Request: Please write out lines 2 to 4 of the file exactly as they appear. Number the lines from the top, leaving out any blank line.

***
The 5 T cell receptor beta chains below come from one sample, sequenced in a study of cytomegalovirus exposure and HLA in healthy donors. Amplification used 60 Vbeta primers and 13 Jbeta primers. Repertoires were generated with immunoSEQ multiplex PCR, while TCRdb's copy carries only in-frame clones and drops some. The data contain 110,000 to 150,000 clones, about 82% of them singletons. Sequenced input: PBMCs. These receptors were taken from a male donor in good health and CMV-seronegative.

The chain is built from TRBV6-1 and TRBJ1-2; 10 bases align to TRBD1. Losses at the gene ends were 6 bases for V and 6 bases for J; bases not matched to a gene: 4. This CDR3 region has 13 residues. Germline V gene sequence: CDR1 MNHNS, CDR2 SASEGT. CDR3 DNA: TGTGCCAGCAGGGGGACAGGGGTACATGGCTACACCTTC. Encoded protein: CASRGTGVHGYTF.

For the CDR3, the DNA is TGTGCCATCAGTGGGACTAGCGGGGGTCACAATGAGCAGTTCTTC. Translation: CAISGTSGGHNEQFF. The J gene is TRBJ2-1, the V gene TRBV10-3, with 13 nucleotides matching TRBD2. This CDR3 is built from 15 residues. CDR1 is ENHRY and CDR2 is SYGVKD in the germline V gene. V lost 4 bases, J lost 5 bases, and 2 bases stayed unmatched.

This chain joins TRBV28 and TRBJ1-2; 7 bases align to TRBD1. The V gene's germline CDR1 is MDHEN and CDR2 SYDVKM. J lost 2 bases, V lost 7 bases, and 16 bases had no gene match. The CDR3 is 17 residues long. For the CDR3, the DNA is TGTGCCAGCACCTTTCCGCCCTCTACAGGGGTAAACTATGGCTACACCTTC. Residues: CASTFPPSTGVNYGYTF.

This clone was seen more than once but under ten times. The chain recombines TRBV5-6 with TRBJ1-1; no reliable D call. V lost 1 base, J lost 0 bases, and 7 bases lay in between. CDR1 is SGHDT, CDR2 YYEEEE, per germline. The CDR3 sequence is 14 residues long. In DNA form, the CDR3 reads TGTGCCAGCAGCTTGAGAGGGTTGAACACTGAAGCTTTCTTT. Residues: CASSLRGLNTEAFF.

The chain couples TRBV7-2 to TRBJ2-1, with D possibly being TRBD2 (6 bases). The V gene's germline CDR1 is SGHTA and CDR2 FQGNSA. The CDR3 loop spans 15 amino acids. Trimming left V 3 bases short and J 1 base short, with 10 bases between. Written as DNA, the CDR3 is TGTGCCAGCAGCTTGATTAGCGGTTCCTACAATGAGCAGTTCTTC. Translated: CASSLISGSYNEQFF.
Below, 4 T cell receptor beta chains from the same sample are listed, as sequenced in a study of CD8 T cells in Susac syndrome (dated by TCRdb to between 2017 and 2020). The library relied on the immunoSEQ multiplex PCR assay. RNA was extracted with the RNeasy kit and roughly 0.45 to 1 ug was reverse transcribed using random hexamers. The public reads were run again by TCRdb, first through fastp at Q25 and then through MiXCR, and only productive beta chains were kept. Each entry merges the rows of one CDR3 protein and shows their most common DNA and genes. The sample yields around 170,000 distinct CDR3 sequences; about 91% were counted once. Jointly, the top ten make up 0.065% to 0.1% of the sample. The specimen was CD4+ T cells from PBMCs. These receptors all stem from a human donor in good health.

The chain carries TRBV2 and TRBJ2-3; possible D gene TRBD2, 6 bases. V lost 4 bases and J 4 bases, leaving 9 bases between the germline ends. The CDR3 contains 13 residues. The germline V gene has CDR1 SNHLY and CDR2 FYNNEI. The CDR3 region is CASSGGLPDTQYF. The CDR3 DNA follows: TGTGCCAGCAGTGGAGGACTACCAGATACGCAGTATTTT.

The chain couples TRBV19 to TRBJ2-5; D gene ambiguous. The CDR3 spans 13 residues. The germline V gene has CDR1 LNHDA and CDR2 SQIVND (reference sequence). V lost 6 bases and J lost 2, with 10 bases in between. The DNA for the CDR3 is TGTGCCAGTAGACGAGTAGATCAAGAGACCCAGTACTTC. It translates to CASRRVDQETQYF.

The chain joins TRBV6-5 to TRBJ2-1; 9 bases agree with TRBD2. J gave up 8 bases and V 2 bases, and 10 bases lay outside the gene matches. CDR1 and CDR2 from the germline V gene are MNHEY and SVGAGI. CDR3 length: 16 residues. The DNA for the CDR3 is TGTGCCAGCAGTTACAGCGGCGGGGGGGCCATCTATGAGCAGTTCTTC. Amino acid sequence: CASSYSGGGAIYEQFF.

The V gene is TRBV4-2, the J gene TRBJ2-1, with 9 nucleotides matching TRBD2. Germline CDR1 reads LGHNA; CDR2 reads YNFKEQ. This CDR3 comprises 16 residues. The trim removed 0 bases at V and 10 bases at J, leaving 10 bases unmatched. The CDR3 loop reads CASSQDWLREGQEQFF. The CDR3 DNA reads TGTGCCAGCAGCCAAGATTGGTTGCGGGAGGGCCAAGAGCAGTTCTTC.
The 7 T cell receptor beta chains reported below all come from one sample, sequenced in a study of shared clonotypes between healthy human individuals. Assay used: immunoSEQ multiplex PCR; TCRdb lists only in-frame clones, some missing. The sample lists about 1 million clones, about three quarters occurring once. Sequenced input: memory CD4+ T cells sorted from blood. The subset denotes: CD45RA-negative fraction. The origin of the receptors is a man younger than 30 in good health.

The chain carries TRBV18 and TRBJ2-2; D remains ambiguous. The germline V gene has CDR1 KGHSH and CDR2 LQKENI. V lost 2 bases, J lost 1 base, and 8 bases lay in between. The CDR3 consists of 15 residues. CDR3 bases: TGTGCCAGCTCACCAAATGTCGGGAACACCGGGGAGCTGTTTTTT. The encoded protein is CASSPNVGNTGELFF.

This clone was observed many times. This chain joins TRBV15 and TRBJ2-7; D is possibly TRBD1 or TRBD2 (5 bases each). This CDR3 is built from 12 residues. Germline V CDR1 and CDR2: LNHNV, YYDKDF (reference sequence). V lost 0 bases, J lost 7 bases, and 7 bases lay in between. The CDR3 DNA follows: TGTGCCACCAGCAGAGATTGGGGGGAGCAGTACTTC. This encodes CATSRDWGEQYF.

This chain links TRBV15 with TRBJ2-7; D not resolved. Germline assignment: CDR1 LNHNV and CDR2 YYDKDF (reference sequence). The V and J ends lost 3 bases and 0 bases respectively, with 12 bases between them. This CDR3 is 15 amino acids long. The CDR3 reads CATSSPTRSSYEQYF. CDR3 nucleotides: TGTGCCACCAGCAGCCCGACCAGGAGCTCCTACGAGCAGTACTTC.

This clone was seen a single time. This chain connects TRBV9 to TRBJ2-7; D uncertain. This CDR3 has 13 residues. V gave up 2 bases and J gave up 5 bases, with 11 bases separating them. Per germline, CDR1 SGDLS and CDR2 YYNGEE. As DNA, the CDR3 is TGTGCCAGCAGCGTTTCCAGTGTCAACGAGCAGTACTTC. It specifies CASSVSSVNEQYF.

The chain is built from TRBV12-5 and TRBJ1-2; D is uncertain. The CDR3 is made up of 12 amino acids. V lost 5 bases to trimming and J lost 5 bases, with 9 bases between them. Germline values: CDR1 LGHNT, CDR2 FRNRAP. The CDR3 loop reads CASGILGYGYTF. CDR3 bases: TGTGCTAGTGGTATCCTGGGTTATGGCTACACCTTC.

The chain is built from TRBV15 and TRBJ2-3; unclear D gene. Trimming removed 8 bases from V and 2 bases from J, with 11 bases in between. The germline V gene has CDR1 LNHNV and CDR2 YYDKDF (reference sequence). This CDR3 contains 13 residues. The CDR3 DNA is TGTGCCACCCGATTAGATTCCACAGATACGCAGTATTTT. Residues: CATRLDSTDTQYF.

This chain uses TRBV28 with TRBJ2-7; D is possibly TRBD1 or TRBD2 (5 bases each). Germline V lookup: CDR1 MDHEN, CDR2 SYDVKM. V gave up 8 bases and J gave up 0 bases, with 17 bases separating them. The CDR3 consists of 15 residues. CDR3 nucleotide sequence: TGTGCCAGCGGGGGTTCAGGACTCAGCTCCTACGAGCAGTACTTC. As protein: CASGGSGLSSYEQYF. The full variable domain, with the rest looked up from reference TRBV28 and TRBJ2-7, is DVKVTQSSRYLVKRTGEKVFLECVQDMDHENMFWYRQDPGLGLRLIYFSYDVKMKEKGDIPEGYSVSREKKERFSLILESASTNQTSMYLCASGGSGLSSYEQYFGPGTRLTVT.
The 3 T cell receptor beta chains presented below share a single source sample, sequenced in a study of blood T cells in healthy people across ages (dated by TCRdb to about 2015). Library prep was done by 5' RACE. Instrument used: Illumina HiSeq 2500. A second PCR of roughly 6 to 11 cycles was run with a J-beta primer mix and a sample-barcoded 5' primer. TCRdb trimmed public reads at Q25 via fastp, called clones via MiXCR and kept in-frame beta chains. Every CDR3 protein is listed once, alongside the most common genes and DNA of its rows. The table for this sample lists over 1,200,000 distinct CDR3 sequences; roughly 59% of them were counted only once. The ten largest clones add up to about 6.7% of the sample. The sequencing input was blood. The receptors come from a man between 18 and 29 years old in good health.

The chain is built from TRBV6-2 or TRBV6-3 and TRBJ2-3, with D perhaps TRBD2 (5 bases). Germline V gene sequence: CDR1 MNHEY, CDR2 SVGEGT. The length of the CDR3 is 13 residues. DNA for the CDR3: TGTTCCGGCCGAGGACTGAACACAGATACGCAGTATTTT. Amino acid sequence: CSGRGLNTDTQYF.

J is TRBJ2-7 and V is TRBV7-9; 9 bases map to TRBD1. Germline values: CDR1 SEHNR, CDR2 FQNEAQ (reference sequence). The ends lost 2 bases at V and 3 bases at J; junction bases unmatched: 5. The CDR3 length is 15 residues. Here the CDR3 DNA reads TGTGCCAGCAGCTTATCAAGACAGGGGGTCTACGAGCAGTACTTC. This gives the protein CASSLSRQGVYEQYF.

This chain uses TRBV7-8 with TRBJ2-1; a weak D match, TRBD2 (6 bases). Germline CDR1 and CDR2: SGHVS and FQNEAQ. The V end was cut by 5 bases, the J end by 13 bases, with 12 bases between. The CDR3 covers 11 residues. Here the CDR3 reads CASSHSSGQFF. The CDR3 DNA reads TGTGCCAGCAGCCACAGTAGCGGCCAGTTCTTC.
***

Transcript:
The chain is built from TRBV6-1 and TRBJ1-2; 10 bases align to TRBD1. Losses at the gene ends were 6 bases for V and 6 bases for J; bases not matched to a gene: 4. This CDR3 region has 13 residues. Germline V gene sequence: CDR1 MNHNS, CDR2 SASEGT. CDR3 DNA: TGTGCCAGCAGGGGGACAGGGGTACATGGCTACACCTTC. Encoded protein: CASRGTGVHGYTF.

For the CDR3, the DNA is TGTGCCATCAGTGGGACTAGCGGGGGTCACAATGAGCAGTTCTTC. Translation: CAISGTSGGHNEQFF. The J gene is TRBJ2-1, the V gene TRBV10-3, with 13 nucleotides matching TRBD2. This CDR3 is built from 15 residues. CDR1 is ENHRY and CDR2 is SYGVKD in the germline V gene. V lost 4 bases, J lost 5 bases, and 2 bases stayed unmatched.

This chain joins TRBV28 and TRBJ1-2; 7 bases align to TRBD1. The V gene's germline CDR1 is MDHEN and CDR2 SYDVKM. J lost 2 bases, V lost 7 bases, and 16 bases had no gene match. The CDR3 is 17 residues long. For the CDR3, the DNA is TGTGCCAGCACCTTTCCGCCCTCTACAGGGGTAAACTATGGCTACACCTTC. Residues: CASTFPPSTGVNYGYTF.